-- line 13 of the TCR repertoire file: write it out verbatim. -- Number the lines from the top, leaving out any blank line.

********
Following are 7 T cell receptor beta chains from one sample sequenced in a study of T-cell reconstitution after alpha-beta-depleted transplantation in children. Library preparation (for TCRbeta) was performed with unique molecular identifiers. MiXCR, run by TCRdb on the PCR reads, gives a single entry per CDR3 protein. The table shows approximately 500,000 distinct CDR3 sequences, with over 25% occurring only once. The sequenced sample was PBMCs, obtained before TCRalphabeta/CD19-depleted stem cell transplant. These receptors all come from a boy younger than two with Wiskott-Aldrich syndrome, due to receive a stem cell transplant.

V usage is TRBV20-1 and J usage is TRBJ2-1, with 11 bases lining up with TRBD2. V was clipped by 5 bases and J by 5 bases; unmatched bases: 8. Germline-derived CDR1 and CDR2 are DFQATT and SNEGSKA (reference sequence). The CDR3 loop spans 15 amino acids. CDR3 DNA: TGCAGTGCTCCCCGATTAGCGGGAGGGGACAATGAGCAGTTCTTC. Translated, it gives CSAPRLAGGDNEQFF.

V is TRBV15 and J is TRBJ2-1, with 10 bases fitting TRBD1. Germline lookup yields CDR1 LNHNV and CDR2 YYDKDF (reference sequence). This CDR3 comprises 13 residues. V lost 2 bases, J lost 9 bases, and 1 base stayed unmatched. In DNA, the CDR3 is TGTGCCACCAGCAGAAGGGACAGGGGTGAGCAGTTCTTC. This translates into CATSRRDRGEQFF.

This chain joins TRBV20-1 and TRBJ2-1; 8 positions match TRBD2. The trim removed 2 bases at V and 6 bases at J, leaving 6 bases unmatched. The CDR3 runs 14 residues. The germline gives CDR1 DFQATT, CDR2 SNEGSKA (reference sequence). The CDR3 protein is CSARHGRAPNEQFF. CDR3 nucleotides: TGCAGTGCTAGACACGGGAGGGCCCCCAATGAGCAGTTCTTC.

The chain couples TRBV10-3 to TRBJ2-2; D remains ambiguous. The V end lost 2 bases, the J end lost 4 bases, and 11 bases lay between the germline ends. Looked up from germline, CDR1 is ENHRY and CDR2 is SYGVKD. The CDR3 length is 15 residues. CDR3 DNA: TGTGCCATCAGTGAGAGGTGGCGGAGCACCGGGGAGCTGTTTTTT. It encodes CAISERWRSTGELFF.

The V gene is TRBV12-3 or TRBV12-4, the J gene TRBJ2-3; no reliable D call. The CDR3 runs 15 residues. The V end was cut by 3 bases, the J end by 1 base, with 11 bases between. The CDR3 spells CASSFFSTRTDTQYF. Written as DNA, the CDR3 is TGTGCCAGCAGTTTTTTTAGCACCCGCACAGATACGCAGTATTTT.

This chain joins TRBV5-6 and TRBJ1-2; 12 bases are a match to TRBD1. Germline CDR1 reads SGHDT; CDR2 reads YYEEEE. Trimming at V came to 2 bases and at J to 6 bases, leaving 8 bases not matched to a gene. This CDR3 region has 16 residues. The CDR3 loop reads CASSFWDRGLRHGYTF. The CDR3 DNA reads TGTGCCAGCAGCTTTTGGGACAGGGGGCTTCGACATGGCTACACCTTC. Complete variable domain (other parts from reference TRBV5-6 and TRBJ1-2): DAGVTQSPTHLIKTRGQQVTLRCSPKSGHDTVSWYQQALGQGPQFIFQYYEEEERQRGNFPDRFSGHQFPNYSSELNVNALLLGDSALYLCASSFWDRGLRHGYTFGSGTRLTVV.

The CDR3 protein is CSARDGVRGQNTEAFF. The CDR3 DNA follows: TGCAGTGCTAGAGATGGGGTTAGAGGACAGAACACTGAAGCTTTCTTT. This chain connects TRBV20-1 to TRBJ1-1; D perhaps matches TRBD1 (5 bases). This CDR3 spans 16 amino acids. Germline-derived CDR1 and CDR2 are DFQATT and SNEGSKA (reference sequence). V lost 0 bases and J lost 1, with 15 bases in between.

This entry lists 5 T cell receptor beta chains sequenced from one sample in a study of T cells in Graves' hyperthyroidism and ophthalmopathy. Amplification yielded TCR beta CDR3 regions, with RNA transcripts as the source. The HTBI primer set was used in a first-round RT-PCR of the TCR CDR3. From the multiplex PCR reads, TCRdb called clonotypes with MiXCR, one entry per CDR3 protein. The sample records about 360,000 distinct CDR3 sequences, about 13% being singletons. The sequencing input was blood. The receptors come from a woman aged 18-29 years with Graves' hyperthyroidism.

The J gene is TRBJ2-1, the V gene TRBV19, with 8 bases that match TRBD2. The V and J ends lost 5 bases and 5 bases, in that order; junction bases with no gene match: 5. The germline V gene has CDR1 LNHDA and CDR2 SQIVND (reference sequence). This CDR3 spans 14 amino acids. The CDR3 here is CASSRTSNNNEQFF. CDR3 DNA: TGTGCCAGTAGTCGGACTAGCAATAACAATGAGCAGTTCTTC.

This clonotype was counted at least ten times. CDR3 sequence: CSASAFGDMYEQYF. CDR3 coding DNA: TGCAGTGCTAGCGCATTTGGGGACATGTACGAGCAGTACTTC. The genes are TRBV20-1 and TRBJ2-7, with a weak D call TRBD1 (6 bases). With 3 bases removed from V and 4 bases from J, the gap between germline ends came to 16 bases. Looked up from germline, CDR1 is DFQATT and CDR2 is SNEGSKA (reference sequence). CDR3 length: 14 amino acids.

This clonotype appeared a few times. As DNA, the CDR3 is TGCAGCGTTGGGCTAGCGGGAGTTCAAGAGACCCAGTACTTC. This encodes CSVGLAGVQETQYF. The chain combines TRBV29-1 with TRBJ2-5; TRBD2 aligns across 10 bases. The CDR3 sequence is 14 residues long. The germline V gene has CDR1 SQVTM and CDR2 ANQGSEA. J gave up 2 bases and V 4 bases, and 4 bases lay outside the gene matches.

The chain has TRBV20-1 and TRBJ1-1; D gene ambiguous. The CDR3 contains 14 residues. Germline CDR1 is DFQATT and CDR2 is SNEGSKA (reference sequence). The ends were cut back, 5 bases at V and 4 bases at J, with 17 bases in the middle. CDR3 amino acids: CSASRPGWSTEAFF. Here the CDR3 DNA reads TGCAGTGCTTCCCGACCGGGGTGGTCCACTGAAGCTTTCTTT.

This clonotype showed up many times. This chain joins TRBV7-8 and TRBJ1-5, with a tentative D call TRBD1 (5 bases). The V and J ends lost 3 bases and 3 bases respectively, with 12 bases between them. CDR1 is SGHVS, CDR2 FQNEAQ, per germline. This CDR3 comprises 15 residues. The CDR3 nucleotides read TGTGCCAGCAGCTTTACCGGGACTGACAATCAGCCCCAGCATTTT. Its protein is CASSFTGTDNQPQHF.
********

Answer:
The chain has TRBV20-1 and TRBJ1-1; D gene ambiguous. The CDR3 contains 14 residues. Germline CDR1 is DFQATT and CDR2 is SNEGSKA (reference sequence). The ends were cut back, 5 bases at V and 4 bases at J, with 17 bases in the middle. CDR3 amino acids: CSASRPGWSTEAFF. Here the CDR3 DNA reads TGCAGTGCTTCCCGACCGGGGTGGTCCACTGAAGCTTTCTTT.